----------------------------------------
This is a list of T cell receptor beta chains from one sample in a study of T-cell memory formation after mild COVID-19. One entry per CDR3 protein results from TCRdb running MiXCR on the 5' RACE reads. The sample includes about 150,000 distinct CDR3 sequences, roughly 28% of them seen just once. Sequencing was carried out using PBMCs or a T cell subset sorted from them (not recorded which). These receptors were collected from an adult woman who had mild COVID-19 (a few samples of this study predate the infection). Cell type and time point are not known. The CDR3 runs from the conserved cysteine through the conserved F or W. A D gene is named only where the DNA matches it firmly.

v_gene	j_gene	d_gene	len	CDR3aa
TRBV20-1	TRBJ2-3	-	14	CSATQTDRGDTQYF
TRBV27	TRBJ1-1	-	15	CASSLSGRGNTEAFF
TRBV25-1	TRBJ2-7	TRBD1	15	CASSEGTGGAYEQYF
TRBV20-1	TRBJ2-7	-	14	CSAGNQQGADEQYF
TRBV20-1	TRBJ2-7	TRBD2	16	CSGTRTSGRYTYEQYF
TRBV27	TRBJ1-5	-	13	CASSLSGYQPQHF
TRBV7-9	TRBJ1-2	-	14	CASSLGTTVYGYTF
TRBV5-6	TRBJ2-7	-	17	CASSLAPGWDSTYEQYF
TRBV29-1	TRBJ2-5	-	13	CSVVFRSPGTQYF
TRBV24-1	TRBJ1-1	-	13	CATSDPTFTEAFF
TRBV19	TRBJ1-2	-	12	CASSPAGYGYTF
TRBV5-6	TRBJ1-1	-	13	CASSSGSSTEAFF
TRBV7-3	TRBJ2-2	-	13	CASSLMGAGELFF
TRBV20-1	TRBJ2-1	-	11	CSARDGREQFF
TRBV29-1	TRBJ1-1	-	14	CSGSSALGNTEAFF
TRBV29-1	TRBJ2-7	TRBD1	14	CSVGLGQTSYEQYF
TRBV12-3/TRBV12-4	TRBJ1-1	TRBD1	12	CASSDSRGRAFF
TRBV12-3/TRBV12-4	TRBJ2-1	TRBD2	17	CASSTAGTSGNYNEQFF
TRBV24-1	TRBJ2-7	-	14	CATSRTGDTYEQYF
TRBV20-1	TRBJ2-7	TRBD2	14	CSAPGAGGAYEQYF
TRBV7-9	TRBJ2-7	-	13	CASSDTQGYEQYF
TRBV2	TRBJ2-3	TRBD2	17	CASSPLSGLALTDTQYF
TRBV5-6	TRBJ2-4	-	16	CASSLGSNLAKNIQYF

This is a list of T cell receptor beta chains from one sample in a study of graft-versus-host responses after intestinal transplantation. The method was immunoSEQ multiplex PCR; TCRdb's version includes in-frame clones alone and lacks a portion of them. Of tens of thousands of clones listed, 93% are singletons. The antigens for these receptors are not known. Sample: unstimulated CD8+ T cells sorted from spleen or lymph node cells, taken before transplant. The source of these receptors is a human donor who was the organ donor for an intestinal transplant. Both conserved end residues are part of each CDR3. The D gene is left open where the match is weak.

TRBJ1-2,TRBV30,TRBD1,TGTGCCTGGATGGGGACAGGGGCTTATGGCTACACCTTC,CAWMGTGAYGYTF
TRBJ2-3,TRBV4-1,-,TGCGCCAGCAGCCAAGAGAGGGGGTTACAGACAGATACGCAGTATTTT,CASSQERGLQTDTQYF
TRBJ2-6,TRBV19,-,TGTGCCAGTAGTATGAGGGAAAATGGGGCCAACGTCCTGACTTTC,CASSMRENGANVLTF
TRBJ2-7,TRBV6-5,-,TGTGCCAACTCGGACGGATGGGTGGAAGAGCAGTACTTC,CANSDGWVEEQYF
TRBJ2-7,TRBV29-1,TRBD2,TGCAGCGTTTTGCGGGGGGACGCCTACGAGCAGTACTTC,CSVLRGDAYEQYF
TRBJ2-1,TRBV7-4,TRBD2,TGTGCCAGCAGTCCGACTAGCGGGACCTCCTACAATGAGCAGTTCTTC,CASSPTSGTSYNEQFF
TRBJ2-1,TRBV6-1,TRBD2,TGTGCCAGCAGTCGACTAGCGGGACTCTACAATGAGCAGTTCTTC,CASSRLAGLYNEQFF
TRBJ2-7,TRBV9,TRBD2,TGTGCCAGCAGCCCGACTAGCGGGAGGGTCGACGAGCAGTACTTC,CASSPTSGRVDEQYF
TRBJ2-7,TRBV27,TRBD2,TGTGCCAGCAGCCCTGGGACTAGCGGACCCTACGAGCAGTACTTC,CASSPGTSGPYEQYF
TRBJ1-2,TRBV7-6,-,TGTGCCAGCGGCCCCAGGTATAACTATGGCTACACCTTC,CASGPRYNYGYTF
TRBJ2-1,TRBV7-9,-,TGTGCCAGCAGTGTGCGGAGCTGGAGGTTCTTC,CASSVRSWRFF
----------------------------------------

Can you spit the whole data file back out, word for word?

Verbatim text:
This is a list of T cell receptor beta chains from one sample in a study of T-cell memory formation after mild COVID-19. One entry per CDR3 protein results from TCRdb running MiXCR on the 5' RACE reads. The sample includes about 150,000 distinct CDR3 sequences, roughly 28% of them seen just once. Sequencing was carried out using PBMCs or a T cell subset sorted from them (not recorded which). These receptors were collected from an adult woman who had mild COVID-19 (a few samples of this study predate the infection). Cell type and time point are not known. The CDR3 runs from the conserved cysteine through the conserved F or W. A D gene is named only where the DNA matches it firmly.

v_gene	j_gene	d_gene	len	CDR3aa
TRBV20-1	TRBJ2-3	-	14	CSATQTDRGDTQYF
TRBV27	TRBJ1-1	-	15	CASSLSGRGNTEAFF
TRBV25-1	TRBJ2-7	TRBD1	15	CASSEGTGGAYEQYF
TRBV20-1	TRBJ2-7	-	14	CSAGNQQGADEQYF
TRBV20-1	TRBJ2-7	TRBD2	16	CSGTRTSGRYTYEQYF
TRBV27	TRBJ1-5	-	13	CASSLSGYQPQHF
TRBV7-9	TRBJ1-2	-	14	CASSLGTTVYGYTF
TRBV5-6	TRBJ2-7	-	17	CASSLAPGWDSTYEQYF
TRBV29-1	TRBJ2-5	-	13	CSVVFRSPGTQYF
TRBV24-1	TRBJ1-1	-	13	CATSDPTFTEAFF
TRBV19	TRBJ1-2	-	12	CASSPAGYGYTF
TRBV5-6	TRBJ1-1	-	13	CASSSGSSTEAFF
TRBV7-3	TRBJ2-2	-	13	CASSLMGAGELFF
TRBV20-1	TRBJ2-1	-	11	CSARDGREQFF
TRBV29-1	TRBJ1-1	-	14	CSGSSALGNTEAFF
TRBV29-1	TRBJ2-7	TRBD1	14	CSVGLGQTSYEQYF
TRBV12-3/TRBV12-4	TRBJ1-1	TRBD1	12	CASSDSRGRAFF
TRBV12-3/TRBV12-4	TRBJ2-1	TRBD2	17	CASSTAGTSGNYNEQFF
TRBV24-1	TRBJ2-7	-	14	CATSRTGDTYEQYF
TRBV20-1	TRBJ2-7	TRBD2	14	CSAPGAGGAYEQYF
TRBV7-9	TRBJ2-7	-	13	CASSDTQGYEQYF
TRBV2	TRBJ2-3	TRBD2	17	CASSPLSGLALTDTQYF
TRBV5-6	TRBJ2-4	-	16	CASSLGSNLAKNIQYF

This is a list of T cell receptor beta chains from one sample in a study of graft-versus-host responses after intestinal transplantation. The method was immunoSEQ multiplex PCR; TCRdb's version includes in-frame clones alone and lacks a portion of them. Of tens of thousands of clones listed, 93% are singletons. The antigens for these receptors are not known. Sample: unstimulated CD8+ T cells sorted from spleen or lymph node cells, taken before transplant. The source of these receptors is a human donor who was the organ donor for an intestinal transplant. Both conserved end residues are part of each CDR3. The D gene is left open where the match is weak.

TRBJ1-2,TRBV30,TRBD1,TGTGCCTGGATGGGGACAGGGGCTTATGGCTACACCTTC,CAWMGTGAYGYTF
TRBJ2-3,TRBV4-1,-,TGCGCCAGCAGCCAAGAGAGGGGGTTACAGACAGATACGCAGTATTTT,CASSQERGLQTDTQYF
TRBJ2-6,TRBV19,-,TGTGCCAGTAGTATGAGGGAAAATGGGGCCAACGTCCTGACTTTC,CASSMRENGANVLTF
TRBJ2-7,TRBV6-5,-,TGTGCCAACTCGGACGGATGGGTGGAAGAGCAGTACTTC,CANSDGWVEEQYF
TRBJ2-7,TRBV29-1,TRBD2,TGCAGCGTTTTGCGGGGGGACGCCTACGAGCAGTACTTC,CSVLRGDAYEQYF
TRBJ2-1,TRBV7-4,TRBD2,TGTGCCAGCAGTCCGACTAGCGGGACCTCCTACAATGAGCAGTTCTTC,CASSPTSGTSYNEQFF
TRBJ2-1,TRBV6-1,TRBD2,TGTGCCAGCAGTCGACTAGCGGGACTCTACAATGAGCAGTTCTTC,CASSRLAGLYNEQFF
TRBJ2-7,TRBV9,TRBD2,TGTGCCAGCAGCCCGACTAGCGGGAGGGTCGACGAGCAGTACTTC,CASSPTSGRVDEQYF
TRBJ2-7,TRBV27,TRBD2,TGTGCCAGCAGCCCTGGGACTAGCGGACCCTACGAGCAGTACTTC,CASSPGTSGPYEQYF
TRBJ1-2,TRBV7-6,-,TGTGCCAGCGGCCCCAGGTATAACTATGGCTACACCTTC,CASGPRYNYGYTF
TRBJ2-1,TRBV7-9,-,TGTGCCAGCAGTGTGCGGAGCTGGAGGTTCTTC,CASSVRSWRFF